Written by Jeffrey Lin
Translated by H.B. Qin
Edited by Patrick McShane
A rare winter tornado hit the Houston suburbs of Pasadena and Deer Park, Texas on January 24th, 2023, damaging more than 300 homes, disrupting work at local oil refineries, and injuring one person and two dogs. 8 days later on February 4th, 2023, volunteers from Tzu Chi’s Southern Region distributed emergency relief cash cards and supplies at the Pasadena Campus of the local non-profit organization BakerRipley, which is near the tornado-stricken area. 42 families and 123 people benefited from the distribution with a total of $24,100 and 62 eco-friendly blankets given out at the event.
An Unexpected Tornado
On January 24th, 2023, a rare tornado warning was issued for the Houston area. Over the hours the warning was in effect, the Tzu Chi Southern Region volunteer team became concerned about the potential damage to local communities, businesses, and congregations. As subsequent media reports came in and the extent of the damage became known, the volunteers’ concern for the affected communities only deepened. They decided to go to the affected areas to understand the situation and care for the survivors.
On January 28th and 29th, a team of Southern Region volunteers visited The Joint Disaster Assistance Recovery Center put together by the cities of Pasadena and Deer Park in the southeast region of Greater Houston. The Joint Disaster Assistance Recovery Center registered the survivors and was scheduled to distribute emergency aid on February 4th.
Gratefulness for the Kindest Assistance
Early on the morning of February 4th, despite temperatures of around 4 degrees Celsius (39 degrees Fahrenheit), volunteers gathered at the Southern Region’s clubhouse. They loaded supplies, blankets, and site set-up materials that had been prepared the day before and set off for the distribution center. Regardless of the day’s freezing winter weather, the volunteers wanted to give the warmest welcome to the survivors who came to the event. The volunteers discussed the details in advance in an online meeting, and the team finished the final site set up quickly and efficiently. Every gift for the survivors contained a letter with Master Cheng Yen’s blessings, it was hoped that the affected households would deeply feel the care and affection of Tzu Chi volunteers worldwide.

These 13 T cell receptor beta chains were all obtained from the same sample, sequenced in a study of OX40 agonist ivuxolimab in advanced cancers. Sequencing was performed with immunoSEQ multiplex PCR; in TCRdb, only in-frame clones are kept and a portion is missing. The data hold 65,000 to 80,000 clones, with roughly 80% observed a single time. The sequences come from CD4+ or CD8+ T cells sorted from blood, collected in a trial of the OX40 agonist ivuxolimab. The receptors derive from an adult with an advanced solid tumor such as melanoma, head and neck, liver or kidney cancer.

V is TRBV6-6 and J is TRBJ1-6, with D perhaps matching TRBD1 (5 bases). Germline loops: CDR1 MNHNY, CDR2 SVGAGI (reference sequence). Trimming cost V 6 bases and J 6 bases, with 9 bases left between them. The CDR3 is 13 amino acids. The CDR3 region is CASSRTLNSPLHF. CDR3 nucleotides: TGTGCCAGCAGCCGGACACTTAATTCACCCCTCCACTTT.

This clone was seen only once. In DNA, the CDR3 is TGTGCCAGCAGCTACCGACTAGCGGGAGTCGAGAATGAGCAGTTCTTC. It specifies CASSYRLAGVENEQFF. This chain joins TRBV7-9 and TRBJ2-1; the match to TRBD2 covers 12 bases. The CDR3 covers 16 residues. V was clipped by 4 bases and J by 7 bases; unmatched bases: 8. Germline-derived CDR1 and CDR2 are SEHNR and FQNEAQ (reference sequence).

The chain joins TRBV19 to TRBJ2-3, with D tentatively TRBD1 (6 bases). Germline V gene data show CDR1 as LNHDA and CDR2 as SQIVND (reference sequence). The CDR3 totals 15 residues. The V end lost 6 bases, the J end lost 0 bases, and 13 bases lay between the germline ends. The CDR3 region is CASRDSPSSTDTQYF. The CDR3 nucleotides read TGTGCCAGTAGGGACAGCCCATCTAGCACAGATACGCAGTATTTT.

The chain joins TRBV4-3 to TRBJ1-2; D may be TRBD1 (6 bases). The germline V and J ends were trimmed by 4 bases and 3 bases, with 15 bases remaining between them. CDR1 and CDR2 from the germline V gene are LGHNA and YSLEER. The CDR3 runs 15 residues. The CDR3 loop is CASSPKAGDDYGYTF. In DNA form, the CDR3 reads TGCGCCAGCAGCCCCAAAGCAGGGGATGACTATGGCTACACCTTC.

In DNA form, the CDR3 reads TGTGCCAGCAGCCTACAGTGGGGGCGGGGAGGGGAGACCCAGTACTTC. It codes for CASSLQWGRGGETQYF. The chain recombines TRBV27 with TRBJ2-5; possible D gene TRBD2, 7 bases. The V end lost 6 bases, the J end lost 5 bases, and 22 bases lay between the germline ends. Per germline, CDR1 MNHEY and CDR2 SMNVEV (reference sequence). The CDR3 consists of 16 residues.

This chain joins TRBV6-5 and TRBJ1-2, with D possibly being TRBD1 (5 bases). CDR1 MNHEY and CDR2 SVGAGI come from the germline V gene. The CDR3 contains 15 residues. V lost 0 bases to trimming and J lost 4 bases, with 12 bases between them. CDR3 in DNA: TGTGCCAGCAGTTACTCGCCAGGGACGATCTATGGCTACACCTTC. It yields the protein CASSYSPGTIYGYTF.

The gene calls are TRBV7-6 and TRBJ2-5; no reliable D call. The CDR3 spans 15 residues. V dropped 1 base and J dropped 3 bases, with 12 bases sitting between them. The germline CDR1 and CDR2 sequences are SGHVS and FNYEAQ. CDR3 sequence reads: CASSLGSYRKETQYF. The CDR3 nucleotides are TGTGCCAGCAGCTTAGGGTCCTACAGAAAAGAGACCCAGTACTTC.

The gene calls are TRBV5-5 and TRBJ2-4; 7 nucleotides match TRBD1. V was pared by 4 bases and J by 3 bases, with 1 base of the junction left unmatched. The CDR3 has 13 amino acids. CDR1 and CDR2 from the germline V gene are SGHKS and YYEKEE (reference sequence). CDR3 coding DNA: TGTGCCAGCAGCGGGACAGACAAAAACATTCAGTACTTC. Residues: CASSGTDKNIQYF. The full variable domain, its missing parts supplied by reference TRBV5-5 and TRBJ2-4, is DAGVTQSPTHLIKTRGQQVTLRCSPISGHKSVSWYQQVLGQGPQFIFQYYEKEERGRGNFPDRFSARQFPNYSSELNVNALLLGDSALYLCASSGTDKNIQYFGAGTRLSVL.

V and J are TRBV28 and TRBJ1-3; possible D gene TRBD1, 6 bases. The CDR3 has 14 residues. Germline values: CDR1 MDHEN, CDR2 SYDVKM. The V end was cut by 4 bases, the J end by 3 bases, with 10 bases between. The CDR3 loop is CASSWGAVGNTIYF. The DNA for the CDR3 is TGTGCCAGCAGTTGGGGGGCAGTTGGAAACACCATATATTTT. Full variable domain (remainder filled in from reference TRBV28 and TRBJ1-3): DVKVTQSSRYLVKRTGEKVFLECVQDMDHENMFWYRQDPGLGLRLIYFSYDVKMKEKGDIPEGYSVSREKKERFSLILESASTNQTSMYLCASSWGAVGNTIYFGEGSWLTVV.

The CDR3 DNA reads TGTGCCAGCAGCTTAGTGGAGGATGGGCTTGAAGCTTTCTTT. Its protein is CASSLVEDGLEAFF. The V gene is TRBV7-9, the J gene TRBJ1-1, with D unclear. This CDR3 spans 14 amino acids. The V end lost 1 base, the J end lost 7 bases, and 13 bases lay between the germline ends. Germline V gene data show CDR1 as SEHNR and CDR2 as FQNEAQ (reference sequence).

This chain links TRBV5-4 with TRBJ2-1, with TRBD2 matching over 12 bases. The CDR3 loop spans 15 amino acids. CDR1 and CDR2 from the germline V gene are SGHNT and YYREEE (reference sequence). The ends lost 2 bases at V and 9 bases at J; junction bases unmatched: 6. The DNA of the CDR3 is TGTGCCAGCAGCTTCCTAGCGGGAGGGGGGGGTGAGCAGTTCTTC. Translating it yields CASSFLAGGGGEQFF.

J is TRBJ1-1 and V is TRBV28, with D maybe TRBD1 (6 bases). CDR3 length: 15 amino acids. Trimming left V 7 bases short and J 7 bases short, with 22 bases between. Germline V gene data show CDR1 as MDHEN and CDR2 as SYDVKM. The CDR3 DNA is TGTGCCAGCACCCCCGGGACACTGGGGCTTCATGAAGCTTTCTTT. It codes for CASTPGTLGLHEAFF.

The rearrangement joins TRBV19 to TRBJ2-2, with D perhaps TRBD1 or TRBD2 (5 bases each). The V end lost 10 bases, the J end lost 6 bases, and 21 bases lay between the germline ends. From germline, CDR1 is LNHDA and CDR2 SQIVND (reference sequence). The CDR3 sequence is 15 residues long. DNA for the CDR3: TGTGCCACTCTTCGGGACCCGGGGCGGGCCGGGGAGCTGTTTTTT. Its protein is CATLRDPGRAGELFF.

Before the event even started, there were already many affected families waiting in line at the entrance. Volunteer Julienne Chi shared Tzu Chi’s bamboo banks with the families, telling them that the love and funds used to assist them all originated from the small bamboo banks. 43 bamboo banks were taken home by the survivors and volunteers from other organizations that day.
Master Cheng Yen’s blessing letter let the affected families know that although they were enduring a difficult time, they are not alone, because Tzu Chi had gathered the love and power of people all over the world to help them. The volunteers also motivated the people waiting in line by singing the sign language song “One Family” together, spreading compassion and love to everyone’s hearts. Tzu Chi volunteers worked together like a happy family, becoming a warm sun shining on that cold winter day.